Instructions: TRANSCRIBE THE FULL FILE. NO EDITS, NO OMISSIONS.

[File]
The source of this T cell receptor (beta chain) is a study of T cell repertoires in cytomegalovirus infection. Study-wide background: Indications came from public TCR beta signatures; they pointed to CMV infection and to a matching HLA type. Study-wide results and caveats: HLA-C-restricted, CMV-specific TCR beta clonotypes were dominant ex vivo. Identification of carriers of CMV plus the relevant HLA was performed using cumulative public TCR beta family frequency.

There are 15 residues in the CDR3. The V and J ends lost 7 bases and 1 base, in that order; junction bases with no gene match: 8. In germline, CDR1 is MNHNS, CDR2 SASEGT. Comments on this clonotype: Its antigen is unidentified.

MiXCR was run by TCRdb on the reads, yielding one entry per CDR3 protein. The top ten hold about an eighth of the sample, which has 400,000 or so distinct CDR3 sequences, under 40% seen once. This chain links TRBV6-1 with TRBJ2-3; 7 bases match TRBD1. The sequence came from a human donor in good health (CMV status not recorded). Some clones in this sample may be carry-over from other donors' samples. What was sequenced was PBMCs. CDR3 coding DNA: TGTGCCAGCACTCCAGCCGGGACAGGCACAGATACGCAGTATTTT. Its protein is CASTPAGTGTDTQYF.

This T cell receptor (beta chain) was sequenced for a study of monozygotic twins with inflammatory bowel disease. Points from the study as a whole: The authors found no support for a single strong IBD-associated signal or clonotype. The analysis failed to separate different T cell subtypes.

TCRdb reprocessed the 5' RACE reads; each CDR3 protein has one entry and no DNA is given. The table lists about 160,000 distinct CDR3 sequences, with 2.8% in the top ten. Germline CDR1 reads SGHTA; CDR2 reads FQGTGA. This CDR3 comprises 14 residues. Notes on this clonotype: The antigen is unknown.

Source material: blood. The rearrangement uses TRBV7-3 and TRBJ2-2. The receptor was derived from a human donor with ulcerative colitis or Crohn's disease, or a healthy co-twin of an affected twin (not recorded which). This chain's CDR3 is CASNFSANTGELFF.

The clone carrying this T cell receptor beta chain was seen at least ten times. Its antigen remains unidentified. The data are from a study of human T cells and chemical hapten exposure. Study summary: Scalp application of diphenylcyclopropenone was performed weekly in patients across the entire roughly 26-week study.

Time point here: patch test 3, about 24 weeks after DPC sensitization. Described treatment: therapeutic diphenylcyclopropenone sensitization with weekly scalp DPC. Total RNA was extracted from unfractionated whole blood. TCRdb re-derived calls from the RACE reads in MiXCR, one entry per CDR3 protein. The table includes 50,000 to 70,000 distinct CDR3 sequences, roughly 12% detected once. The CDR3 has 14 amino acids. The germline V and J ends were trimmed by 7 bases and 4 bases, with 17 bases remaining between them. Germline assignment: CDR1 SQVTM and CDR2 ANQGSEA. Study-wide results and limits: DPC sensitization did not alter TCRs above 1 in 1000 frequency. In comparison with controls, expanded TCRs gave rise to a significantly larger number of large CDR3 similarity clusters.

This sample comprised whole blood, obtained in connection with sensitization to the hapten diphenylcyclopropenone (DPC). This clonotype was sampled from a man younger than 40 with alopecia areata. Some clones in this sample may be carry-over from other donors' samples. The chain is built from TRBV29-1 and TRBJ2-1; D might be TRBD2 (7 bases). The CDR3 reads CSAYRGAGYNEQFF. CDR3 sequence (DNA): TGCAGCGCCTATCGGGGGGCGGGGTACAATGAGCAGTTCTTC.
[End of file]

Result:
The source of this T cell receptor (beta chain) is a study of T cell repertoires in cytomegalovirus infection. Study-wide background: Indications came from public TCR beta signatures; they pointed to CMV infection and to a matching HLA type. Study-wide results and caveats: HLA-C-restricted, CMV-specific TCR beta clonotypes were dominant ex vivo. Identification of carriers of CMV plus the relevant HLA was performed using cumulative public TCR beta family frequency.

There are 15 residues in the CDR3. The V and J ends lost 7 bases and 1 base, in that order; junction bases with no gene match: 8. In germline, CDR1 is MNHNS, CDR2 SASEGT. Comments on this clonotype: Its antigen is unidentified.

MiXCR was run by TCRdb on the reads, yielding one entry per CDR3 protein. The top ten hold about an eighth of the sample, which has 400,000 or so distinct CDR3 sequences, under 40% seen once. This chain links TRBV6-1 with TRBJ2-3; 7 bases match TRBD1. The sequence came from a human donor in good health (CMV status not recorded). Some clones in this sample may be carry-over from other donors' samples. What was sequenced was PBMCs. CDR3 coding DNA: TGTGCCAGCACTCCAGCCGGGACAGGCACAGATACGCAGTATTTT. Its protein is CASTPAGTGTDTQYF.

This T cell receptor (beta chain) was sequenced for a study of monozygotic twins with inflammatory bowel disease. Points from the study as a whole: The authors found no support for a single strong IBD-associated signal or clonotype. The analysis failed to separate different T cell subtypes.

TCRdb reprocessed the 5' RACE reads; each CDR3 protein has one entry and no DNA is given. The table lists about 160,000 distinct CDR3 sequences, with 2.8% in the top ten. Germline CDR1 reads SGHTA; CDR2 reads FQGTGA. This CDR3 comprises 14 residues. Notes on this clonotype: The antigen is unknown.

Source material: blood. The rearrangement uses TRBV7-3 and TRBJ2-2. The receptor was derived from a human donor with ulcerative colitis or Crohn's disease, or a healthy co-twin of an affected twin (not recorded which). This chain's CDR3 is CASNFSANTGELFF.

The clone carrying this T cell receptor beta chain was seen at least ten times. Its antigen remains unidentified. The data are from a study of human T cells and chemical hapten exposure. Study summary: Scalp application of diphenylcyclopropenone was performed weekly in patients across the entire roughly 26-week study.

Time point here: patch test 3, about 24 weeks after DPC sensitization. Described treatment: therapeutic diphenylcyclopropenone sensitization with weekly scalp DPC. Total RNA was extracted from unfractionated whole blood. TCRdb re-derived calls from the RACE reads in MiXCR, one entry per CDR3 protein. The table includes 50,000 to 70,000 distinct CDR3 sequences, roughly 12% detected once. The CDR3 has 14 amino acids. The germline V and J ends were trimmed by 7 bases and 4 bases, with 17 bases remaining between them. Germline assignment: CDR1 SQVTM and CDR2 ANQGSEA. Study-wide results and limits: DPC sensitization did not alter TCRs above 1 in 1000 frequency. In comparison with controls, expanded TCRs gave rise to a significantly larger number of large CDR3 similarity clusters.

This sample comprised whole blood, obtained in connection with sensitization to the hapten diphenylcyclopropenone (DPC). This clonotype was sampled from a man younger than 40 with alopecia areata. Some clones in this sample may be carry-over from other donors' samples. The chain is built from TRBV29-1 and TRBJ2-1; D might be TRBD2 (7 bases). The CDR3 reads CSAYRGAGYNEQFF. CDR3 sequence (DNA): TGCAGCGCCTATCGGGGGGCGGGGTACAATGAGCAGTTCTTC.